"I think the big thing with this is you really don't want to see [Vanecek] in the net after the round robin," he said. "If they're going to win this thing, it's gonna have to be Braden Holtby getting 16 wins. To me, the most important thing is that Holtby plays in the playoffs, the guy's dynamite, no leaky goals out of him."

This could be Holtby's last playoff run with the Capitals as he enters a contract year. The Caps already committed long term money to Nicklas Backstrom this season, they have an Alex Ovechkin extension to worry about and the flat salary cap certainly won't do them any favors either. Not to mention the presence of Samsonov after a stellar rookie season. 

So if this is it, if this is Holtby's last dance in Washington, he at least looks ready to play his best hockey when it matters most.  

"He looks focused and dialed in, and he wants to make sure if he's going out and won't be a Capital anymore he wants to go home with a victory in his last game."

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With the way Alex Smith has looked so far, Ron Rivera 'can envision' him being in the quarterback mix

With the way Alex Smith has looked so far, Ron Rivera 'can envision' him being in the quarterback mix

Positive reports about Alex Smith's early training camp performance came out over the weekend, and on a Tuesday morning Zoom call with the media, Ron Rivera echoed those reviews.

"He's looked good, he really has," the head coach said. "I'll be honest, I was pleasantly surprised to see how far along he is. It's been exciting to watch his progression."

According to Rivera, Smith has been working off to the side with Washington Football Team trainers at the Ashburn facility and is mirroring what Dwayne Haskins and Kyle Allen are doing, too. Coordinator Scott Turner and QBs coach Ken Zampese are apparently involving Smith as much as they can, and Smith is looking "very fluid" so far.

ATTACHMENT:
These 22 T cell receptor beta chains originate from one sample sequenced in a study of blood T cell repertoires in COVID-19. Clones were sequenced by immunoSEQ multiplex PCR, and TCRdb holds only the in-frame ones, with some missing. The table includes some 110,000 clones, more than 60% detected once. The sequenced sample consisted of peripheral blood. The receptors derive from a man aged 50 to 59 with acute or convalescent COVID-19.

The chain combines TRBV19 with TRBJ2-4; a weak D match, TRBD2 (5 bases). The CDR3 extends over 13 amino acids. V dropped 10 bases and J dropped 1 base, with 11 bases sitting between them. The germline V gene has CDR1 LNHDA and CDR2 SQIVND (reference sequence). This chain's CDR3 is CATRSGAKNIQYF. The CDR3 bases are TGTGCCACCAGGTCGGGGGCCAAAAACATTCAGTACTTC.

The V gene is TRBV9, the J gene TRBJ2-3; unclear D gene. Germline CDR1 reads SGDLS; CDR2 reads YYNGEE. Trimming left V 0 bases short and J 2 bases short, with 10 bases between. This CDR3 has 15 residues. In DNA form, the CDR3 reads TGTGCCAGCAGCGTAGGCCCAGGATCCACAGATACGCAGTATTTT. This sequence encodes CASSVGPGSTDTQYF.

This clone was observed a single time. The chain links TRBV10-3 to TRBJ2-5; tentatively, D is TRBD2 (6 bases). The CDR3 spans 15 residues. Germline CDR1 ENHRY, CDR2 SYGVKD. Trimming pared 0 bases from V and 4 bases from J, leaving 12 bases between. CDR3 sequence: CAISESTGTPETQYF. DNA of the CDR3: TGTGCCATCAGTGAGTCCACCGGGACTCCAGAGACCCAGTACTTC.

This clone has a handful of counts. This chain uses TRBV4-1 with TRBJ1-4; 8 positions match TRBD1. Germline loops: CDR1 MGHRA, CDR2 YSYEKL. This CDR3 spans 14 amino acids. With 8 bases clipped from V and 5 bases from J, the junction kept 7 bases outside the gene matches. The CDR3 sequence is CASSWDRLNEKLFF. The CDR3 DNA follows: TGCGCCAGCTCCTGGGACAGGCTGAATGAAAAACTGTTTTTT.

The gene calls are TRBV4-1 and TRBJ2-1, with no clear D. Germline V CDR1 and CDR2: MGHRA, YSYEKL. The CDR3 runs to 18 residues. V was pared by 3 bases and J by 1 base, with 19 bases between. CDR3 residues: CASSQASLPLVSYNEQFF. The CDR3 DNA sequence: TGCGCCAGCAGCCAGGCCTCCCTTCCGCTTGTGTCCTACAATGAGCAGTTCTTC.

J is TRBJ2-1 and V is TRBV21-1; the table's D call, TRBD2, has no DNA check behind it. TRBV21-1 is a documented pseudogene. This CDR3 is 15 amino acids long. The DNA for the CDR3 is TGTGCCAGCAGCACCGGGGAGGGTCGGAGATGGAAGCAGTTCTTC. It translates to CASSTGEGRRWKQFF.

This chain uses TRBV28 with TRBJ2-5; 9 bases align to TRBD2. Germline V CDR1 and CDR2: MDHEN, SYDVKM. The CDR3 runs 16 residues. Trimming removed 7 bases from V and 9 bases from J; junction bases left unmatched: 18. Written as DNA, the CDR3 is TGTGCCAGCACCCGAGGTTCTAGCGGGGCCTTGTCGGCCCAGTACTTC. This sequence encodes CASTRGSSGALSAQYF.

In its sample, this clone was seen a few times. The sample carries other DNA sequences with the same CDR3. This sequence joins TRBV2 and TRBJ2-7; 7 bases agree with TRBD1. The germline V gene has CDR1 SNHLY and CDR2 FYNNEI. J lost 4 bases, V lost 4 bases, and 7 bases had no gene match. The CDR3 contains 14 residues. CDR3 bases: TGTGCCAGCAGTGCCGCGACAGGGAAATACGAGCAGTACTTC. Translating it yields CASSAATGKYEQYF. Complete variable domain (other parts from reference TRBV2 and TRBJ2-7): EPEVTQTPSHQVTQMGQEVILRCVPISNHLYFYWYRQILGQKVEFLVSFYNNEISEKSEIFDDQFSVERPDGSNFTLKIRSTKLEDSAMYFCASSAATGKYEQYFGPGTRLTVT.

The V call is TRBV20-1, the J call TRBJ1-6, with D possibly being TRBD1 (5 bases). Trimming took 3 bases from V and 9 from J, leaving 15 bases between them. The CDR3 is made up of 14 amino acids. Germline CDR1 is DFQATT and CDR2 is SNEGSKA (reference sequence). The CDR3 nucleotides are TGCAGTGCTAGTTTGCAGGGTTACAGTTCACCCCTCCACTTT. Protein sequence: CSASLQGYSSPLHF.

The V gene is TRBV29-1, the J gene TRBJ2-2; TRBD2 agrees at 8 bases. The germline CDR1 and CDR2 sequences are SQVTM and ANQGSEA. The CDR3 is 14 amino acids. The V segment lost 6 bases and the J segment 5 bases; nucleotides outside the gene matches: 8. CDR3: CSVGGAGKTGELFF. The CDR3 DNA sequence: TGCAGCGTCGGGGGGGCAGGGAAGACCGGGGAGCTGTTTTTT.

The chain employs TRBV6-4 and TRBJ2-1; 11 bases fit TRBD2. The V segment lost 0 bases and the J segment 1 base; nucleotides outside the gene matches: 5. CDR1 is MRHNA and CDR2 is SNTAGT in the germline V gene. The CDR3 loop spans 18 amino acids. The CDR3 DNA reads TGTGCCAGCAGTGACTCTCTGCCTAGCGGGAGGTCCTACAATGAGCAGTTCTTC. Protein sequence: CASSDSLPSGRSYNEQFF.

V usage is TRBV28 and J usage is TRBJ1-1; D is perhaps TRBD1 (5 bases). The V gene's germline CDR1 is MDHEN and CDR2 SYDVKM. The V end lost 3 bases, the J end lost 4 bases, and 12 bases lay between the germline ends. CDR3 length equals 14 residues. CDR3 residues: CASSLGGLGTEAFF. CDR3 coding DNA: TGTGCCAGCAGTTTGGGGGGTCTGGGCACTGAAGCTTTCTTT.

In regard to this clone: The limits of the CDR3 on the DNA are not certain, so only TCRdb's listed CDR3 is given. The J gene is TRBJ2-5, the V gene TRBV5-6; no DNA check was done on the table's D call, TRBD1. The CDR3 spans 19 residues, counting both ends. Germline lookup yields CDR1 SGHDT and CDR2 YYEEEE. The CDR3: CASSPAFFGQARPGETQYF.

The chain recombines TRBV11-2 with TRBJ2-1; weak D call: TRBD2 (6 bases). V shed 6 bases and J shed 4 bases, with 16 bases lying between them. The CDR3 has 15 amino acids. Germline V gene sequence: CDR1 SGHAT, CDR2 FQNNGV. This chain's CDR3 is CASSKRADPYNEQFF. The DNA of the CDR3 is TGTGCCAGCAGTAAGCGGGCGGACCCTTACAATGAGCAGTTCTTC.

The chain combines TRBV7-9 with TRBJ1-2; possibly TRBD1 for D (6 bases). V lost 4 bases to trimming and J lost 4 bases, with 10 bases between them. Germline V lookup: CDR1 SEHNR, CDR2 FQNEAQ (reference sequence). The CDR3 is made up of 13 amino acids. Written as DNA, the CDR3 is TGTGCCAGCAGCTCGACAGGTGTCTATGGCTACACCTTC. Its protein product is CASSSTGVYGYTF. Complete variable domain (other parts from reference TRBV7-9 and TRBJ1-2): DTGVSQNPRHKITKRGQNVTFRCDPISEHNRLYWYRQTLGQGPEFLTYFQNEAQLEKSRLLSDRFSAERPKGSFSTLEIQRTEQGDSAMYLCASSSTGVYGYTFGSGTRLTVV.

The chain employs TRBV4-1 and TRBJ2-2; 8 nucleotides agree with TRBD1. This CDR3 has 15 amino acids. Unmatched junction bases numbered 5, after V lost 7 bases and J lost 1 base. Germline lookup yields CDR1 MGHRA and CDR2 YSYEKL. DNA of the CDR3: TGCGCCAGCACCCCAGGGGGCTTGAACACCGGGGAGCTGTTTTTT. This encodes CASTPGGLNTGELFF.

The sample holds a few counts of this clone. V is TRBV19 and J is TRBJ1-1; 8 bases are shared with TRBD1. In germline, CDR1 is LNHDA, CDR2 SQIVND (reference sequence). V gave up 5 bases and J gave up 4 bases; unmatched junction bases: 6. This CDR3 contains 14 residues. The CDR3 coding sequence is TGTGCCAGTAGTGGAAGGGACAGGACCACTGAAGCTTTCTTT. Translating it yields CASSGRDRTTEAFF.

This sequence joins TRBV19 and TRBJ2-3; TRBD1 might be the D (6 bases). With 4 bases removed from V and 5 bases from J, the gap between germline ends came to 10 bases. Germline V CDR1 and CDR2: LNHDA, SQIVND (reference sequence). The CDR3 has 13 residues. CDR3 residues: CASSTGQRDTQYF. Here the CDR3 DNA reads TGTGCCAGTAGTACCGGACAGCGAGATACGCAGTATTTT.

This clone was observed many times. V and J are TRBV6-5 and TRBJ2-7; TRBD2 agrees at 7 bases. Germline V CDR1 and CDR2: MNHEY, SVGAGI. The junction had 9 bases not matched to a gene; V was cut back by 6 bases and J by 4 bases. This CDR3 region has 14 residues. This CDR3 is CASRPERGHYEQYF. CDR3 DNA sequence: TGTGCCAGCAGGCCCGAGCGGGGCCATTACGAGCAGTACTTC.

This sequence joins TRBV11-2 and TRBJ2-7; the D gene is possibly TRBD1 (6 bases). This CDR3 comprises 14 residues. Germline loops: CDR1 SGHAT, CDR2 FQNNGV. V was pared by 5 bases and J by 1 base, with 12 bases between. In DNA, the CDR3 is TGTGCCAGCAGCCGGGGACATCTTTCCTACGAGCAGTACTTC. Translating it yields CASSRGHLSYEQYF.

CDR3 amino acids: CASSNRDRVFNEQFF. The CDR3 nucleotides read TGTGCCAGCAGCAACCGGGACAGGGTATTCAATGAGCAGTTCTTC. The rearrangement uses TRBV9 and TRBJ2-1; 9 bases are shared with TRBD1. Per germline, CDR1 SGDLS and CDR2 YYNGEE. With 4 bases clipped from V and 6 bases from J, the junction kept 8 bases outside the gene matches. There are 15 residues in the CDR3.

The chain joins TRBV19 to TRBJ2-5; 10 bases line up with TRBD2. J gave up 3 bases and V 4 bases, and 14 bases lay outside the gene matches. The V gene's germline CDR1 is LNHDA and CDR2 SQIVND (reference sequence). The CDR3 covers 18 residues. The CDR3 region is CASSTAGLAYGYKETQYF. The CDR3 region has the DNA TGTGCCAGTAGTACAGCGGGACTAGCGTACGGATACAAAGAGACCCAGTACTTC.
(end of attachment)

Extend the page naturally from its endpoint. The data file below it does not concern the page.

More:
"It's a tribute to who he is, it's a tribute to his trainers and his doctors who have helped him get where he is today," Rivera said.

That all, of course, is wildly encouraging. The fact that the 36-year-old is in a place where he can check off those boxes and do those activities is astounding. That can't be pointed out enough, either.

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Yet it's also fair to note just how different mimicking a starting signal caller and actually serving as the starting signal caller are. So, is there any real chance of Smith transitioning from that first phase to the second before the season? 

With what he's seen from the veteran so far, Rivera certainly believes there is.

"I can envision it," he said. "The big thing is if he can do the things that we need him to do, that he needs to do to help himself on the football field, he'll be part of the conversation most definitely. He did some really good things last week. He went through all four workout days, had no residual effect the next morning, which is always important because the next day usually tells.

"We'll see how he is this week and we'll go from there."

As Smith continues to rehab and try to make his way off PUP, the challenges are solely physical. Rivera is not worried at all about the veteran having to adjust to a new scheme or dealing with any other mental task; instead, the primary concern is ensuring that Smith can handle the contact that'll come if he makes it back into live action.

"I believe he already knows probably 75-percent of our playbook," Rivera said. "So for him, it's really just a matter of can he do the movements he needs to do? Can he protect himself when he's on the field?"

It feels like every time Smith is brought up, he's taken another step. The next one, however — going from the PUP list to the huddle — is particularly daunting.

But at this point, it's gotten pretty difficult to imagine anything being particularly daunting for Alex Smith. So don't be that floored if he makes it happen. Rivera clearly won't be.